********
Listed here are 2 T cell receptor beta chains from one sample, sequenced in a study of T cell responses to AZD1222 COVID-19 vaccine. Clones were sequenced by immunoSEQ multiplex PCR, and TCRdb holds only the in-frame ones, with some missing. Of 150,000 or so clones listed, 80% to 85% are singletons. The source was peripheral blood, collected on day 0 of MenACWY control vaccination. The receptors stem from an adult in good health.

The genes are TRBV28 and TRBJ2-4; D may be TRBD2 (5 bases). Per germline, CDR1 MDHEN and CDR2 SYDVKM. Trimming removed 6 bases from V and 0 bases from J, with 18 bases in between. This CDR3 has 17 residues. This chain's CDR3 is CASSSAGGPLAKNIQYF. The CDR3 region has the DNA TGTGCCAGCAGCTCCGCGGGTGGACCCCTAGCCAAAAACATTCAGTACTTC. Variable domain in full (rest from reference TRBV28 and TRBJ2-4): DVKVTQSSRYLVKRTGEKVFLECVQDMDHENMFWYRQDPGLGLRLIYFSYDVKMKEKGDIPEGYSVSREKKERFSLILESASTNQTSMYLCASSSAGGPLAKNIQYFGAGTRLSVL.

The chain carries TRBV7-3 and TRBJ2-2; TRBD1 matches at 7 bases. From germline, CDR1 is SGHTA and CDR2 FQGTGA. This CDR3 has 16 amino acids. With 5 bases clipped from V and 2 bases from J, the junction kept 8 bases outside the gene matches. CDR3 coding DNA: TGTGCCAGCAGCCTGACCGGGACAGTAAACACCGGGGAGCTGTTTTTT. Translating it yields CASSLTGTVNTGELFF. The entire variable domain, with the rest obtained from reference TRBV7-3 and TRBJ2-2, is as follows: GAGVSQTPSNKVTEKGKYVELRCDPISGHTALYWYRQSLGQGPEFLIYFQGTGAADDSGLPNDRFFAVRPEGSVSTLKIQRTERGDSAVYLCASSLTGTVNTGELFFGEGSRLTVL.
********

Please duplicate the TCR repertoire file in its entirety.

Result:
Listed here are 2 T cell receptor beta chains from one sample, sequenced in a study of T cell responses to AZD1222 COVID-19 vaccine. Clones were sequenced by immunoSEQ multiplex PCR, and TCRdb holds only the in-frame ones, with some missing. Of 150,000 or so clones listed, 80% to 85% are singletons. The source was peripheral blood, collected on day 0 of MenACWY control vaccination. The receptors stem from an adult in good health.

The genes are TRBV28 and TRBJ2-4; D may be TRBD2 (5 bases). Per germline, CDR1 MDHEN and CDR2 SYDVKM. Trimming removed 6 bases from V and 0 bases from J, with 18 bases in between. This CDR3 has 17 residues. This chain's CDR3 is CASSSAGGPLAKNIQYF. The CDR3 region has the DNA TGTGCCAGCAGCTCCGCGGGTGGACCCCTAGCCAAAAACATTCAGTACTTC. Variable domain in full (rest from reference TRBV28 and TRBJ2-4): DVKVTQSSRYLVKRTGEKVFLECVQDMDHENMFWYRQDPGLGLRLIYFSYDVKMKEKGDIPEGYSVSREKKERFSLILESASTNQTSMYLCASSSAGGPLAKNIQYFGAGTRLSVL.

The chain carries TRBV7-3 and TRBJ2-2; TRBD1 matches at 7 bases. From germline, CDR1 is SGHTA and CDR2 FQGTGA. This CDR3 has 16 amino acids. With 5 bases clipped from V and 2 bases from J, the junction kept 8 bases outside the gene matches. CDR3 coding DNA: TGTGCCAGCAGCCTGACCGGGACAGTAAACACCGGGGAGCTGTTTTTT. Translating it yields CASSLTGTVNTGELFF. The entire variable domain, with the rest obtained from reference TRBV7-3 and TRBJ2-2, is as follows: GAGVSQTPSNKVTEKGKYVELRCDPISGHTALYWYRQSLGQGPEFLIYFQGTGAADDSGLPNDRFFAVRPEGSVSTLKIQRTERGDSAVYLCASSLTGTVNTGELFFGEGSRLTVL.